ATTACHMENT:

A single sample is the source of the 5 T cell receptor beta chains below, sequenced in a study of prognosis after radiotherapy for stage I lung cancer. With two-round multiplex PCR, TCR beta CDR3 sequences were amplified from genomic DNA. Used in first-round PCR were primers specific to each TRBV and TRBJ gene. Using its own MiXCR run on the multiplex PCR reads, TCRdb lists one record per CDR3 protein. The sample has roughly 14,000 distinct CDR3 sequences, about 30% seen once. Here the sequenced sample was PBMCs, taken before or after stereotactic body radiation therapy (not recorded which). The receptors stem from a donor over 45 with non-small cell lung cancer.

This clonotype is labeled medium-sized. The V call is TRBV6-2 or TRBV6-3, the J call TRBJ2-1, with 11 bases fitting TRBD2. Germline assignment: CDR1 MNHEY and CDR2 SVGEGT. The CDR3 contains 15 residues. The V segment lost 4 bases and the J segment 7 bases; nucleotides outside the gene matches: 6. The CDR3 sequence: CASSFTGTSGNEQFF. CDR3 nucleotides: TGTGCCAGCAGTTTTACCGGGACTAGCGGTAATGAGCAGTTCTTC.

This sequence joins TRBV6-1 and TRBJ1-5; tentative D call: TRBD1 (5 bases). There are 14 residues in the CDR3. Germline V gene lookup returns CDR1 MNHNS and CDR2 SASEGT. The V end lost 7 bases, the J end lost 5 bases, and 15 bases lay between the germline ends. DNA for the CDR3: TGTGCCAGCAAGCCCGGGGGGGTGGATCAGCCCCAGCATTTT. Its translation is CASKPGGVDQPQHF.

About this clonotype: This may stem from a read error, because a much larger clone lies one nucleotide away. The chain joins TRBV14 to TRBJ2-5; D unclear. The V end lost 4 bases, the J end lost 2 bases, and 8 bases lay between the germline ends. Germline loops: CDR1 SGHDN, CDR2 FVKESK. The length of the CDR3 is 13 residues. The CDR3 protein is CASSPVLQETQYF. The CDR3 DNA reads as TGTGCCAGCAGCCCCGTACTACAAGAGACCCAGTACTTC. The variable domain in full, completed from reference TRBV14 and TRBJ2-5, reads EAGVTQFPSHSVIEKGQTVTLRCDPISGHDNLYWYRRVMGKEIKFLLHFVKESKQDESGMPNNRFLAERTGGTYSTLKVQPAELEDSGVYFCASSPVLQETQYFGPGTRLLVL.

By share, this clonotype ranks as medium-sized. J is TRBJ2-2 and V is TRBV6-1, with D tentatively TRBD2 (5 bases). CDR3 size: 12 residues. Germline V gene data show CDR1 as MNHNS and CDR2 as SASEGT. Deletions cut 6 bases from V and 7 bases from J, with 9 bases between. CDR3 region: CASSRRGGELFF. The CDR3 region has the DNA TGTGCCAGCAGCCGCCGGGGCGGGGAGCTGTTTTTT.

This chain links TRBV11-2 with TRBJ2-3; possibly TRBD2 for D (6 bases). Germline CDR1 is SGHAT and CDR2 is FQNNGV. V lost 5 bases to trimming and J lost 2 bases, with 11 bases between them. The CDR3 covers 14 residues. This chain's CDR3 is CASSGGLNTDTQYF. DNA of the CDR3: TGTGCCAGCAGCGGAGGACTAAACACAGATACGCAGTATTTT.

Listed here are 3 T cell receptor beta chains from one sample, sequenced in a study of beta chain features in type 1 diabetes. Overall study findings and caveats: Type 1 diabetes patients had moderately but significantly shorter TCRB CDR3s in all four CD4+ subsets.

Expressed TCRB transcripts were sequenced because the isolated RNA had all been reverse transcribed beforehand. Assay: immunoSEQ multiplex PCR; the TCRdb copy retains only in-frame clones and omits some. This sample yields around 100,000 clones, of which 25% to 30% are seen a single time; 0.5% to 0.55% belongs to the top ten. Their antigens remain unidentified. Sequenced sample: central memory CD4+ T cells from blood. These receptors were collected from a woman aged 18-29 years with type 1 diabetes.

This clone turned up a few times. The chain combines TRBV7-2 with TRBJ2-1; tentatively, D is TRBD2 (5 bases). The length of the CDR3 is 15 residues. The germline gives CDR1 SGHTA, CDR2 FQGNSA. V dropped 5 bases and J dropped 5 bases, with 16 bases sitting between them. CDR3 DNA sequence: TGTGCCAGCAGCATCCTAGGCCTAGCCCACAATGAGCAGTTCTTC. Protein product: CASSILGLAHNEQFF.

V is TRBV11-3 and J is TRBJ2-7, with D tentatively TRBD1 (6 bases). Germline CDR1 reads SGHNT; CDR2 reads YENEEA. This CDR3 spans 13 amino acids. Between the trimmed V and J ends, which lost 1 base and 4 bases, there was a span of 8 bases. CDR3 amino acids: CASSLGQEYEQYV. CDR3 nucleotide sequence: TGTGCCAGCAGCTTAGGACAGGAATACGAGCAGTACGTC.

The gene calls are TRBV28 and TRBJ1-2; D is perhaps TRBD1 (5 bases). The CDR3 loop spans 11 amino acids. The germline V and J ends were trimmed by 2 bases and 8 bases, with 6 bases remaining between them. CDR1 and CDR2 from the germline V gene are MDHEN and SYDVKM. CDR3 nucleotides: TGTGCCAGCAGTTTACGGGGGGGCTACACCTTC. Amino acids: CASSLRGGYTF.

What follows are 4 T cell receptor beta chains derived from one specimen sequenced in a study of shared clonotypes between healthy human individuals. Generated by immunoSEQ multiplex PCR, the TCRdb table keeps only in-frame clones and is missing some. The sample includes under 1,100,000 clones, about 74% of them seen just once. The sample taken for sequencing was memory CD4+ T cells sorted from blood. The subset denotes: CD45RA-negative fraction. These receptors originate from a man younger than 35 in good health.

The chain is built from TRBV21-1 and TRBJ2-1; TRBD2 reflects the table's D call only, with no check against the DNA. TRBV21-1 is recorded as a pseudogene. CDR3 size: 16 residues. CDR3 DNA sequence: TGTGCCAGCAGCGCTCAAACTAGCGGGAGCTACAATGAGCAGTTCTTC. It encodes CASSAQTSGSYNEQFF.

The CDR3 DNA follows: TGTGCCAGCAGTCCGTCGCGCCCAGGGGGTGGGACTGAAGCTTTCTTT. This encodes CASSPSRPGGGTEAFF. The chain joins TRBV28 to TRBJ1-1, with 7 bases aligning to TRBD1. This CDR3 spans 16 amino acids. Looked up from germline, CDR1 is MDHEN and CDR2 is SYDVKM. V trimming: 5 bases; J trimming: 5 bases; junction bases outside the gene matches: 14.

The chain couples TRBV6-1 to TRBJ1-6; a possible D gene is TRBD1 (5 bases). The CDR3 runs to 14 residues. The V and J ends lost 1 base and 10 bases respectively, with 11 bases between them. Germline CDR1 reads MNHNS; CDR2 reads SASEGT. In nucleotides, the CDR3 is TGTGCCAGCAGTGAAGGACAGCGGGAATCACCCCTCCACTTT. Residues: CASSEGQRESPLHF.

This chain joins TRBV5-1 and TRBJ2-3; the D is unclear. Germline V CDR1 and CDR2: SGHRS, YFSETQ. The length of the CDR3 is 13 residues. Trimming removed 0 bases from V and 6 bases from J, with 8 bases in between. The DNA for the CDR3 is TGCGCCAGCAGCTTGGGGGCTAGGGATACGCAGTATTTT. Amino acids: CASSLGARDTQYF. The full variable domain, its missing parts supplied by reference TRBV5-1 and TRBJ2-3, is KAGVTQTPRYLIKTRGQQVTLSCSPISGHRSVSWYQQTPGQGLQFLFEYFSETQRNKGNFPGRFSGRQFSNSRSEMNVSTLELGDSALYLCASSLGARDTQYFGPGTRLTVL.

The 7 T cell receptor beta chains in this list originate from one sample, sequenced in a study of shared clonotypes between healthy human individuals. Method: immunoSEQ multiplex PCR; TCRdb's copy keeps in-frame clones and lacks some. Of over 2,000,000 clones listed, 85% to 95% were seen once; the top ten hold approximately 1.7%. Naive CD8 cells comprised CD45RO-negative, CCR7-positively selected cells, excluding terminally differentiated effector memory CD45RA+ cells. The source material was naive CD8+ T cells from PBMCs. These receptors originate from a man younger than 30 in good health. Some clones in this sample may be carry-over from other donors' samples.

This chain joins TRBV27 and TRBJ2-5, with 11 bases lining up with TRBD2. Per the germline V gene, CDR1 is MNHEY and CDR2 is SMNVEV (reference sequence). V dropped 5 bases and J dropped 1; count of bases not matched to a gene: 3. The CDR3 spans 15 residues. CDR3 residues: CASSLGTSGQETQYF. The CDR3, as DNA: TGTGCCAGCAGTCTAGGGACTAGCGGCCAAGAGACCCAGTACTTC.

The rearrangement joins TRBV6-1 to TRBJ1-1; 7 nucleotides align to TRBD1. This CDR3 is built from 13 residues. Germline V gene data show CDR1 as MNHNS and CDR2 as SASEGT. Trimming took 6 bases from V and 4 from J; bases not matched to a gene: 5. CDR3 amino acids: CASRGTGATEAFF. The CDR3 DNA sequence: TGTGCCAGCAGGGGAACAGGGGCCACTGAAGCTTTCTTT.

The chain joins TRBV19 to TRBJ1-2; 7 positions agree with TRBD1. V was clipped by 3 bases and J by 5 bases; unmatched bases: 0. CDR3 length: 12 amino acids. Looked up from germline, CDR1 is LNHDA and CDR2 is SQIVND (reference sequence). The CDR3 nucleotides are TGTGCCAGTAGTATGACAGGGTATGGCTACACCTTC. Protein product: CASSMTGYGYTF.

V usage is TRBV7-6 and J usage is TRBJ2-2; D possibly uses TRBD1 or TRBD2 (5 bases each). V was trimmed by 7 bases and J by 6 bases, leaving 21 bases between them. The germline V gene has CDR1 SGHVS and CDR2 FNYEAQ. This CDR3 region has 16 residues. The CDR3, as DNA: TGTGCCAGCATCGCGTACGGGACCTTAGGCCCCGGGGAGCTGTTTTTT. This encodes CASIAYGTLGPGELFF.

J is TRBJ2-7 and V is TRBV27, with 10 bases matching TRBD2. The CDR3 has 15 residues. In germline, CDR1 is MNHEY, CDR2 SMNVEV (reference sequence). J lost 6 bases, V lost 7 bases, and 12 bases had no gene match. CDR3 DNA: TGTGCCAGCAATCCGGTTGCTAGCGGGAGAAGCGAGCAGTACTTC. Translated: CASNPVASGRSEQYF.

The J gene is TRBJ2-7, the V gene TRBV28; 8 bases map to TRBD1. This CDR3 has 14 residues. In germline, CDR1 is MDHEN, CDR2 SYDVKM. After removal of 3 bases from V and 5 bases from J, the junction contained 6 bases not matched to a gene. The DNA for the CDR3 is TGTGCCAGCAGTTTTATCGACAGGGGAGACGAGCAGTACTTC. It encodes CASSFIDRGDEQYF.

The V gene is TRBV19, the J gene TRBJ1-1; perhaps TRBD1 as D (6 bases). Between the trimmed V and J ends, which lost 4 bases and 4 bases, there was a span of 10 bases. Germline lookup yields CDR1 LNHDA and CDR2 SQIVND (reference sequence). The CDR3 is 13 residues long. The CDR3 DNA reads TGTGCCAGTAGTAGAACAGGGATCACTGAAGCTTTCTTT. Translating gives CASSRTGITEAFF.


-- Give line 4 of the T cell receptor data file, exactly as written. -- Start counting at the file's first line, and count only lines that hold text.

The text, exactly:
About this clonotype: This may stem from a read error, because a much larger clone lies one nucleotide away. The chain joins TRBV14 to TRBJ2-5; D unclear. The V end lost 4 bases, the J end lost 2 bases, and 8 bases lay between the germline ends. Germline loops: CDR1 SGHDN, CDR2 FVKESK. The length of the CDR3 is 13 residues. The CDR3 protein is CASSPVLQETQYF. The CDR3 DNA reads as TGTGCCAGCAGCCCCGTACTACAAGAGACCCAGTACTTC. The variable domain in full, completed from reference TRBV14 and TRBJ2-5, reads EAGVTQFPSHSVIEKGQTVTLRCDPISGHDNLYWYRRVMGKEIKFLLHFVKESKQDESGMPNNRFLAERTGGTYSTLKVQPAELEDSGVYFCASSPVLQETQYFGPGTRLLVL.